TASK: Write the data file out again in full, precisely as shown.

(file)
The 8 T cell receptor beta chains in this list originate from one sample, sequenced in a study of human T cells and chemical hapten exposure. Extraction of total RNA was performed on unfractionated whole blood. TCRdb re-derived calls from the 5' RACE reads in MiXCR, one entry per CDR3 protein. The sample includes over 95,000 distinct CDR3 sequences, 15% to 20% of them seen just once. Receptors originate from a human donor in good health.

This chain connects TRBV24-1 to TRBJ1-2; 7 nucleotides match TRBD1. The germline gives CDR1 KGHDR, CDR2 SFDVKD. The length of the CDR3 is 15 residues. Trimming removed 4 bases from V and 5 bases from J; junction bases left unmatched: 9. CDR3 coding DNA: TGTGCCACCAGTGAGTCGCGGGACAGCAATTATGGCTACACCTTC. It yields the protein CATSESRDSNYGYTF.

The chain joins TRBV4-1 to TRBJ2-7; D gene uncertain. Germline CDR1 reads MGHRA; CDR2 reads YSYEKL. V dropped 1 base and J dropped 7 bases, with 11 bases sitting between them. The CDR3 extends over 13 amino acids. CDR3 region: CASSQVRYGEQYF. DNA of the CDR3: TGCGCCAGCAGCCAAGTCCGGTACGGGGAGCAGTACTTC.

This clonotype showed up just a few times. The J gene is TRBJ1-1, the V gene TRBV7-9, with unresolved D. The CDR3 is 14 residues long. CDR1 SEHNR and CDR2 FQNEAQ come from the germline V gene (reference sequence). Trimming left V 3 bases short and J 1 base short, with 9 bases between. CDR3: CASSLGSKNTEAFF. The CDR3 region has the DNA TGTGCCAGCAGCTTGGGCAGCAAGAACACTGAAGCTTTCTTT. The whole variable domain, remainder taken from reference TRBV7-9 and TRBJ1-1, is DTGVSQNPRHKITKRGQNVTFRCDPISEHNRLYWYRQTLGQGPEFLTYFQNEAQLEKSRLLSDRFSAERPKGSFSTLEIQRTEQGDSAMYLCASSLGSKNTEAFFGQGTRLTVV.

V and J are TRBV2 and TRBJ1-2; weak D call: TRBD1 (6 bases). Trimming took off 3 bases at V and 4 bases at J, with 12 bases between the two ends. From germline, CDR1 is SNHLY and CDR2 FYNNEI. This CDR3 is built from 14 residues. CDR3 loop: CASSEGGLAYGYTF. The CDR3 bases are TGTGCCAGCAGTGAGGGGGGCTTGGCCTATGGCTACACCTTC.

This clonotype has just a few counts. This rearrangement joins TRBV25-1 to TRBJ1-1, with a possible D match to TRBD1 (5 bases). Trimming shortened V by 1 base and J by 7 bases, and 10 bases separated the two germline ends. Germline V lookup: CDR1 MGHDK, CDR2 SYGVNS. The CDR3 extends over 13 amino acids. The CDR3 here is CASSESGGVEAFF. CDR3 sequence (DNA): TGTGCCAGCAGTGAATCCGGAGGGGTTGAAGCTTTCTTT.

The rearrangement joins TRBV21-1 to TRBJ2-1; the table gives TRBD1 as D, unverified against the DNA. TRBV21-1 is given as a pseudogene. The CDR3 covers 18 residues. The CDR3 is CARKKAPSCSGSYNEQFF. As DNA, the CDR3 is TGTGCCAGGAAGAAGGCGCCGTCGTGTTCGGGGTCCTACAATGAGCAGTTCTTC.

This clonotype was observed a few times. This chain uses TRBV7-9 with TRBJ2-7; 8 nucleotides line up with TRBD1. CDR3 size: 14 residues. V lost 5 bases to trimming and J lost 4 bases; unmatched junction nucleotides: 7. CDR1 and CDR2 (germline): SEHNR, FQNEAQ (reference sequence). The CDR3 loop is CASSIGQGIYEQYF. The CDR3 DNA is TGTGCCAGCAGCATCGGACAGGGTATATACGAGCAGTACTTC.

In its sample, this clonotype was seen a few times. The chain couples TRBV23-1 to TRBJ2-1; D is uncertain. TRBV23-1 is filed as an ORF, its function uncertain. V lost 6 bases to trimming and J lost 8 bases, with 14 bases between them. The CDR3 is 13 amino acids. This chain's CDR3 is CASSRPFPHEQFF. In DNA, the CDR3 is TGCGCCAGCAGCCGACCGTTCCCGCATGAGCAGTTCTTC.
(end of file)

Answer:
The 8 T cell receptor beta chains in this list originate from one sample, sequenced in a study of human T cells and chemical hapten exposure. Extraction of total RNA was performed on unfractionated whole blood. TCRdb re-derived calls from the 5' RACE reads in MiXCR, one entry per CDR3 protein. The sample includes over 95,000 distinct CDR3 sequences, 15% to 20% of them seen just once. Receptors originate from a human donor in good health.

This chain connects TRBV24-1 to TRBJ1-2; 7 nucleotides match TRBD1. The germline gives CDR1 KGHDR, CDR2 SFDVKD. The length of the CDR3 is 15 residues. Trimming removed 4 bases from V and 5 bases from J; junction bases left unmatched: 9. CDR3 coding DNA: TGTGCCACCAGTGAGTCGCGGGACAGCAATTATGGCTACACCTTC. It yields the protein CATSESRDSNYGYTF.

The chain joins TRBV4-1 to TRBJ2-7; D gene uncertain. Germline CDR1 reads MGHRA; CDR2 reads YSYEKL. V dropped 1 base and J dropped 7 bases, with 11 bases sitting between them. The CDR3 extends over 13 amino acids. CDR3 region: CASSQVRYGEQYF. DNA of the CDR3: TGCGCCAGCAGCCAAGTCCGGTACGGGGAGCAGTACTTC.

This clonotype showed up just a few times. The J gene is TRBJ1-1, the V gene TRBV7-9, with unresolved D. The CDR3 is 14 residues long. CDR1 SEHNR and CDR2 FQNEAQ come from the germline V gene (reference sequence). Trimming left V 3 bases short and J 1 base short, with 9 bases between. CDR3: CASSLGSKNTEAFF. The CDR3 region has the DNA TGTGCCAGCAGCTTGGGCAGCAAGAACACTGAAGCTTTCTTT. The whole variable domain, remainder taken from reference TRBV7-9 and TRBJ1-1, is DTGVSQNPRHKITKRGQNVTFRCDPISEHNRLYWYRQTLGQGPEFLTYFQNEAQLEKSRLLSDRFSAERPKGSFSTLEIQRTEQGDSAMYLCASSLGSKNTEAFFGQGTRLTVV.

V and J are TRBV2 and TRBJ1-2; weak D call: TRBD1 (6 bases). Trimming took off 3 bases at V and 4 bases at J, with 12 bases between the two ends. From germline, CDR1 is SNHLY and CDR2 FYNNEI. This CDR3 is built from 14 residues. CDR3 loop: CASSEGGLAYGYTF. The CDR3 bases are TGTGCCAGCAGTGAGGGGGGCTTGGCCTATGGCTACACCTTC.

This clonotype has just a few counts. This rearrangement joins TRBV25-1 to TRBJ1-1, with a possible D match to TRBD1 (5 bases). Trimming shortened V by 1 base and J by 7 bases, and 10 bases separated the two germline ends. Germline V lookup: CDR1 MGHDK, CDR2 SYGVNS. The CDR3 extends over 13 amino acids. The CDR3 here is CASSESGGVEAFF. CDR3 sequence (DNA): TGTGCCAGCAGTGAATCCGGAGGGGTTGAAGCTTTCTTT.

The rearrangement joins TRBV21-1 to TRBJ2-1; the table gives TRBD1 as D, unverified against the DNA. TRBV21-1 is given as a pseudogene. The CDR3 covers 18 residues. The CDR3 is CARKKAPSCSGSYNEQFF. As DNA, the CDR3 is TGTGCCAGGAAGAAGGCGCCGTCGTGTTCGGGGTCCTACAATGAGCAGTTCTTC.

This clonotype was observed a few times. This chain uses TRBV7-9 with TRBJ2-7; 8 nucleotides line up with TRBD1. CDR3 size: 14 residues. V lost 5 bases to trimming and J lost 4 bases; unmatched junction nucleotides: 7. CDR1 and CDR2 (germline): SEHNR, FQNEAQ (reference sequence). The CDR3 loop is CASSIGQGIYEQYF. The CDR3 DNA is TGTGCCAGCAGCATCGGACAGGGTATATACGAGCAGTACTTC.

In its sample, this clonotype was seen a few times. The chain couples TRBV23-1 to TRBJ2-1; D is uncertain. TRBV23-1 is filed as an ORF, its function uncertain. V lost 6 bases to trimming and J lost 8 bases, with 14 bases between them. The CDR3 is 13 amino acids. This chain's CDR3 is CASSRPFPHEQFF. In DNA, the CDR3 is TGCGCCAGCAGCCGACCGTTCCCGCATGAGCAGTTCTTC.